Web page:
16. chapmac macrumors member

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    UK
    #16
    Panch0 - many thanks for the reply, very useful info thanks.

    humuslokiy - for what its worth if you ever plan to run multiple VM then I would suggest that you go the MBP instead of the Air. I have occasionally run two VMs on my Macbook with 4GB RAM (OSX + Win XP + Ubuntu) and my experience is that you will run out of RAM very quickly, and swapping = significant slowdown. While the SSD will certainly help to limit the problem I would go with the machine that you can upgrade to 8GB RAM and then you will be in pretty safe territory.

    D.
     
  17. bamf macrumors 6502

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    Feb 14, 2008
    #17
    Your issue is not going to be the RAM necessary for Windows server, it's the RAM necessary to run Oracle on a Windows server in a VM. If you need any sort of performance from Oracle in that VM, you are probably going to want more than 2GB of RAM dedicated to the VM.

    Also, the battery life will be impacted with a VM running. I've got both a 15" i5 MBP and an MBA, and I can tell you that the battery is significantly reduced on both when I have VMs spun up.

    I know you want something light and cool, but I think your better option is to go with something that can be upgraded to 8GB of RAM. If you are using Oracle, chances are you'll need a client VM spun up at the same time to test against the DB. You're not going to like how that works on an MBA IMHO.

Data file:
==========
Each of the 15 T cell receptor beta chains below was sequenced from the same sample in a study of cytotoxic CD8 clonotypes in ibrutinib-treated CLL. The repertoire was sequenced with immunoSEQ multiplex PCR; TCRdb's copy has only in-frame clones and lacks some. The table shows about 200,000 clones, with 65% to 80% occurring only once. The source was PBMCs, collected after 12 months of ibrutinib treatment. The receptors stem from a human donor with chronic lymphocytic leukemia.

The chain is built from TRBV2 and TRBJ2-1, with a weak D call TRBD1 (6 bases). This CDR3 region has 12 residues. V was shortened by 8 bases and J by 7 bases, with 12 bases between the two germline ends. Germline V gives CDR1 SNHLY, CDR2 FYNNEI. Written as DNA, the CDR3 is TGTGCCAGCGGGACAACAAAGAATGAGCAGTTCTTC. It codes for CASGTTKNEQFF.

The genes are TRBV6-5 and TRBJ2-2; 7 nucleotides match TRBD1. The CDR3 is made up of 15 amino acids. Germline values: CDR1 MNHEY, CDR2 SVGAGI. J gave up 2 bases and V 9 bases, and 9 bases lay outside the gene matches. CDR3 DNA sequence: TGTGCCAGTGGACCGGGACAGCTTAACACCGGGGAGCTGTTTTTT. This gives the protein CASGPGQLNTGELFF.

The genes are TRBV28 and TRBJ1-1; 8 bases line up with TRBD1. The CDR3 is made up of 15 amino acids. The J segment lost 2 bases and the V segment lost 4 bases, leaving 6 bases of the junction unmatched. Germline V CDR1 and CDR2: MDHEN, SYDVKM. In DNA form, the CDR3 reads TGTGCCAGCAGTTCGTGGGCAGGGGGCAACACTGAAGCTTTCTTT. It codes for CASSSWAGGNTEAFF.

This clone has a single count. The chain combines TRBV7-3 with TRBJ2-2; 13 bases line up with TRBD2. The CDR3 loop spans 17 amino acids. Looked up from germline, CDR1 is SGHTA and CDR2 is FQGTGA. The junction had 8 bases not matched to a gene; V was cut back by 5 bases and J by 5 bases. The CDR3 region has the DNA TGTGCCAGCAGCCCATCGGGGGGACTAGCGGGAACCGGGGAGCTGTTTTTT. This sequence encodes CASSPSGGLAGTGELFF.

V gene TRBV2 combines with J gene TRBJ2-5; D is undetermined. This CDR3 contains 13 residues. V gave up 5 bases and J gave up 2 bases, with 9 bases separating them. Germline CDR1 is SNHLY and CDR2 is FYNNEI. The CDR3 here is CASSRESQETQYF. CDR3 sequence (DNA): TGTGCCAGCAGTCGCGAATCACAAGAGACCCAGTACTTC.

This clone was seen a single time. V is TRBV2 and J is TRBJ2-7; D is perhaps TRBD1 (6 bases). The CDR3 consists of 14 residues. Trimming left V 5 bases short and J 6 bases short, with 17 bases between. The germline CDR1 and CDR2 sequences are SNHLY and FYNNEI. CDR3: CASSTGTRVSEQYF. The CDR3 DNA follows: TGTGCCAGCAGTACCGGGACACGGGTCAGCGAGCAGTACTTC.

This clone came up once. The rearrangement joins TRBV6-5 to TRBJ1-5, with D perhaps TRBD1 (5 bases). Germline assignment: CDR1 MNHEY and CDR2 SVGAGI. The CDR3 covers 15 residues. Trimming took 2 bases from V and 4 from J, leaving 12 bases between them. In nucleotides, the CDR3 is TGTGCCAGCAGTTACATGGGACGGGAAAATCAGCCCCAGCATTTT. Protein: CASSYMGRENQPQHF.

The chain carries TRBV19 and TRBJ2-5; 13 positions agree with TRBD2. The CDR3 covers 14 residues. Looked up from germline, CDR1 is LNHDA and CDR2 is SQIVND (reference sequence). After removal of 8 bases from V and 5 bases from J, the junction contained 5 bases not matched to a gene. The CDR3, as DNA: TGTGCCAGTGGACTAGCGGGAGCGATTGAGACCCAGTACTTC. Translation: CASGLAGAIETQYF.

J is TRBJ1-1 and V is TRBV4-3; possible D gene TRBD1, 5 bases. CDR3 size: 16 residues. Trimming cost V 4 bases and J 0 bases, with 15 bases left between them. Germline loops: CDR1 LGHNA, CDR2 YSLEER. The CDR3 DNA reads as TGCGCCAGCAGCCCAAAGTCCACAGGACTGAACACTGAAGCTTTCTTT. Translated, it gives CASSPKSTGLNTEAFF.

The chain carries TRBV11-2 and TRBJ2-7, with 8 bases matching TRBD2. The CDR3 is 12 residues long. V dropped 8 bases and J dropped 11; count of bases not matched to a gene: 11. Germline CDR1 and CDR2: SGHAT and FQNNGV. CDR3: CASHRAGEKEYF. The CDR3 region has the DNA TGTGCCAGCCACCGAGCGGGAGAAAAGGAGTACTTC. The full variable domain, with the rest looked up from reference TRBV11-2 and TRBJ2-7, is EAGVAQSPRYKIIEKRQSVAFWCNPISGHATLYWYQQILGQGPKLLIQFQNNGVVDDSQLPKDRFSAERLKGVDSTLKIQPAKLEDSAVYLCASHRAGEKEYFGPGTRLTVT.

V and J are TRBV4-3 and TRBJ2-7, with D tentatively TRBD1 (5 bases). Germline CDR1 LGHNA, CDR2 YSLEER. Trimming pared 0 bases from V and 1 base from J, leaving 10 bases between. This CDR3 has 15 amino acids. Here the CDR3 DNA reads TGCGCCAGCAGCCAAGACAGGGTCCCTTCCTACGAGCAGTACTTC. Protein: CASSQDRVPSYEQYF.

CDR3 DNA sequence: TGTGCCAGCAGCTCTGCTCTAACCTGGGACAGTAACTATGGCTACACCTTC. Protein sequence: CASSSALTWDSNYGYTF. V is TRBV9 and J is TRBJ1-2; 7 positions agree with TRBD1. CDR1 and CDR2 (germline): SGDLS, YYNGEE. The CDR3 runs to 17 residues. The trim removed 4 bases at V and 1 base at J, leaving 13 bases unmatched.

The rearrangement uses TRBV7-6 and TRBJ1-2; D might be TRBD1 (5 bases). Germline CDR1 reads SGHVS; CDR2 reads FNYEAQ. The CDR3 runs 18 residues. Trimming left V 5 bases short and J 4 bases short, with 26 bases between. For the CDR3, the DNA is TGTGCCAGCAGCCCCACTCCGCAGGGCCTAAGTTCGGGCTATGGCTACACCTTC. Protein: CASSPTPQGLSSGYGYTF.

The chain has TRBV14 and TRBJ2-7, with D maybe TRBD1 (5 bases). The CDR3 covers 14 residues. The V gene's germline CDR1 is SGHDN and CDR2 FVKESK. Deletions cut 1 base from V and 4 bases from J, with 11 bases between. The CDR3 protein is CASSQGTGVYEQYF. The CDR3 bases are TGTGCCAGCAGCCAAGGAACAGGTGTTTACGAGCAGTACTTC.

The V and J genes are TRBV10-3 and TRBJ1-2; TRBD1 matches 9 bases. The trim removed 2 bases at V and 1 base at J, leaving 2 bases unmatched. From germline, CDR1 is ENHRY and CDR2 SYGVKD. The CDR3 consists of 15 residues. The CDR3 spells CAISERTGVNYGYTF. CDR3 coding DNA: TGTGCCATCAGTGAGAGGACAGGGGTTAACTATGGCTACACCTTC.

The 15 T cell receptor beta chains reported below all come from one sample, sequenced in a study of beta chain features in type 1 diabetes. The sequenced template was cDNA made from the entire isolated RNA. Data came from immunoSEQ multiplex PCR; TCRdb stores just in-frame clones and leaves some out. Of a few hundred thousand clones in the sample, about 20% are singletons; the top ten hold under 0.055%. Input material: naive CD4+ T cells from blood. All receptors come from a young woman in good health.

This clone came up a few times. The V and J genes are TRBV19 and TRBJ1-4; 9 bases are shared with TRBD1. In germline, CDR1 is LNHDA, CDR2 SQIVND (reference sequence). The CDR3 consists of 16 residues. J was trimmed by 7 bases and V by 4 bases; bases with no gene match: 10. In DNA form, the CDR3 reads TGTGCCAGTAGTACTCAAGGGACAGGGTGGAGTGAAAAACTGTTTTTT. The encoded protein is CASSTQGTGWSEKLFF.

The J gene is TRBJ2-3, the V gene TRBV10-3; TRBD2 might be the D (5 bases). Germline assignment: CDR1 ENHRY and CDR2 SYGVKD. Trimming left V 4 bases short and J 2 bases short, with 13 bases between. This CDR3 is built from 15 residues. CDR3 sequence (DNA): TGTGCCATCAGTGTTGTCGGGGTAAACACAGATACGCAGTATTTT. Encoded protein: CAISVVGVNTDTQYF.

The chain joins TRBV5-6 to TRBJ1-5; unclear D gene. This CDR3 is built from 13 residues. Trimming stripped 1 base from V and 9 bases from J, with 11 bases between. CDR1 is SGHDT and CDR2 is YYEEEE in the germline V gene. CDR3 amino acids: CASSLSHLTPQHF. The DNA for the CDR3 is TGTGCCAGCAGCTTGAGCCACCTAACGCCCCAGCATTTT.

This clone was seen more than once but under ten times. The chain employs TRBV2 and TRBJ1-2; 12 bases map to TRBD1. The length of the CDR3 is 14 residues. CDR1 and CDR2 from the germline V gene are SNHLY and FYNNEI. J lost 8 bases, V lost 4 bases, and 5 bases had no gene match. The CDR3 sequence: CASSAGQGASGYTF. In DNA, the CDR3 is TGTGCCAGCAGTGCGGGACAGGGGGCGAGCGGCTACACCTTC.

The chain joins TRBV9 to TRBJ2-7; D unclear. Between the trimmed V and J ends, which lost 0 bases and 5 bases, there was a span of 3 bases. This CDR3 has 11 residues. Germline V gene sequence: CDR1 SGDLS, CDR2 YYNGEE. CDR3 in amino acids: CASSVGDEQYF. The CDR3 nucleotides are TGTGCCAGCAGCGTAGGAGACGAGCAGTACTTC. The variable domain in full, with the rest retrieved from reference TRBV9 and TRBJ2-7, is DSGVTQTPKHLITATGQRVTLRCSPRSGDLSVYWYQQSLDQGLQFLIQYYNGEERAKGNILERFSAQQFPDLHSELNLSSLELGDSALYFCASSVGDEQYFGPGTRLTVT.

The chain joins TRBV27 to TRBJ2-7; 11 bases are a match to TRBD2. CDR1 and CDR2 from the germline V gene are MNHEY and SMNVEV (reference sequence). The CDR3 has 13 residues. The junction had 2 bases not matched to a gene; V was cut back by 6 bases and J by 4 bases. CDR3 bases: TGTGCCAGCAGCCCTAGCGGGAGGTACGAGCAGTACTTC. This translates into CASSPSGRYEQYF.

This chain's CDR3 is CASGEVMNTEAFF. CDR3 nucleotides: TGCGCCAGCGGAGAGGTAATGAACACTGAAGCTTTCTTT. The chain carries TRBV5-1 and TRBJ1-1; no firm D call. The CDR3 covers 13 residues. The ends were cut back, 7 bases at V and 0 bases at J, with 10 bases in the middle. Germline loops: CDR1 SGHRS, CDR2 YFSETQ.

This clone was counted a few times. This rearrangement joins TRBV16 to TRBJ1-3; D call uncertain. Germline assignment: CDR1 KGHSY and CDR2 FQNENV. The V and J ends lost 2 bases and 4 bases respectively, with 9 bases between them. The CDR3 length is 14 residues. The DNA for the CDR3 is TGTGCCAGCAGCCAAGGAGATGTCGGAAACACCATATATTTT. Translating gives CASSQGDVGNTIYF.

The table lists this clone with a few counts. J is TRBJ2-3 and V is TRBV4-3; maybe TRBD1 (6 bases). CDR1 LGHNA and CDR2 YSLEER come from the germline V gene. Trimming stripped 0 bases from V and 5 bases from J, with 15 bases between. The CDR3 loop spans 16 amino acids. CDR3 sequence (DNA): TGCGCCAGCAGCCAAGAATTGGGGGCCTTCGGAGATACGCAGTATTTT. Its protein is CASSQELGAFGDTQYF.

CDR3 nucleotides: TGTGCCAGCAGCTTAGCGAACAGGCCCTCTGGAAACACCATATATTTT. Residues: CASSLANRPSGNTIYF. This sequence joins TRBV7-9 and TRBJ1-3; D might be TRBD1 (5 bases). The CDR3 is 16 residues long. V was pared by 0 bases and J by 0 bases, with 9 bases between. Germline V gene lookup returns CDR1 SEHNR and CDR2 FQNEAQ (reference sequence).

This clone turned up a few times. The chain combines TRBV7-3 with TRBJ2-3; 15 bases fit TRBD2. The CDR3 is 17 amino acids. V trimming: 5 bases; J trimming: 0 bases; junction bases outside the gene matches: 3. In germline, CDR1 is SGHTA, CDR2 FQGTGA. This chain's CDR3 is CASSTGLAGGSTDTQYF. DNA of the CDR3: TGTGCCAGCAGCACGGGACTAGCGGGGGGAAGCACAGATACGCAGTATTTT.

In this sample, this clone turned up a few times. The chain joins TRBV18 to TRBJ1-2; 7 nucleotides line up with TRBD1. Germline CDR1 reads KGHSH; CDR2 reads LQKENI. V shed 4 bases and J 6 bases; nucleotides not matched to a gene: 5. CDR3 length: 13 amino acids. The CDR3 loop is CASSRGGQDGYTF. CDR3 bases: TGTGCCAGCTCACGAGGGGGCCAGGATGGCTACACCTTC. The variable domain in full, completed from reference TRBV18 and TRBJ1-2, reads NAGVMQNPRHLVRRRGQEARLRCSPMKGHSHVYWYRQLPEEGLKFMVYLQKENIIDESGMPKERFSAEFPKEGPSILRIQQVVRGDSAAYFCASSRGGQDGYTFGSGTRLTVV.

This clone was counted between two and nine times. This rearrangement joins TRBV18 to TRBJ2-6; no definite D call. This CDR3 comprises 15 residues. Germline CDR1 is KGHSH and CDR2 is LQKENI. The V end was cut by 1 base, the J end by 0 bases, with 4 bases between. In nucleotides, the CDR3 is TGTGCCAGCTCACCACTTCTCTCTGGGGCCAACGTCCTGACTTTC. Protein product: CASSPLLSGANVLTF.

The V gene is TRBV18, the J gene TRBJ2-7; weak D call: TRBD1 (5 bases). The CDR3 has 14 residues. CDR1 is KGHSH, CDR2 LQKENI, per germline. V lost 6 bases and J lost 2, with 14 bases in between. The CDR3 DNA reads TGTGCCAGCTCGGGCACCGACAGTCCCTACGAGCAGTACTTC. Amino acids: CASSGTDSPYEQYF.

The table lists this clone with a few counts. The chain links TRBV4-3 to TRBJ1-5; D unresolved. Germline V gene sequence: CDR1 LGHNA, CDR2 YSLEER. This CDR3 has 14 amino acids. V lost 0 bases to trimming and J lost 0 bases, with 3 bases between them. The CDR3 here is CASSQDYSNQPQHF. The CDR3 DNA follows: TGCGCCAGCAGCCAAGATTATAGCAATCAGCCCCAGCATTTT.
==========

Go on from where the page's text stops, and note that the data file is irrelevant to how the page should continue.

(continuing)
Note: This is coming from someone who's been an MCSE for 15 years, so I do have a good deal of experience running VMs (and not just on a Mac).
     
  18. Anonymous Freak macrumors 601

    Anonymous Freak

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    #18
    The Pro will certainly have both better performance and longer battery life.

    On the other hand, the Air should be just fine for all but the most strenuous use. I have an original MacBook Pro (32-bit only 2.0 GHz Core Duo, 2 GB RAM, stock 100 GB 7200 RPM hard drive,) and it runs Windows Server 2008 (not R2, which is 64-bit only,) as well as Windows 7 (same basic codebase as 2008 R2,) just fine Via Parallels.

    The Pro's biggest benefits are RAM (which means you can add more to the VM, for your workload, the more the better,) and HyperThreading. HyperThreading really does help a LOT on dual-core processors.
     
  19. humuslokiy thread starter macrumors newbie

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  20. SammySlim macrumors member

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    #20
    FWIW, I am running Ubuntu under VirtualBox just fine in a 1.4, 2GB MBA 11 for heaven's sake. Pretty snappy, actually. :) Not to worry about an MBA maxed-out ability to run any of these in a VM.

    Cheers
     
  21. masterslacker macrumors member

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    Jan 16, 2009
    #21
    I'm running VMware Fusion w/ RedHat 4 64bit. It runs a bit faster than when I had it on my 2009 MBP 17". This is due the speed of the SSD. I made a smaller partition due to limited disk but the MBA is just a travel companion. I was pleasantly surprised by the performance and for my personal use I will connected to a power source while running it.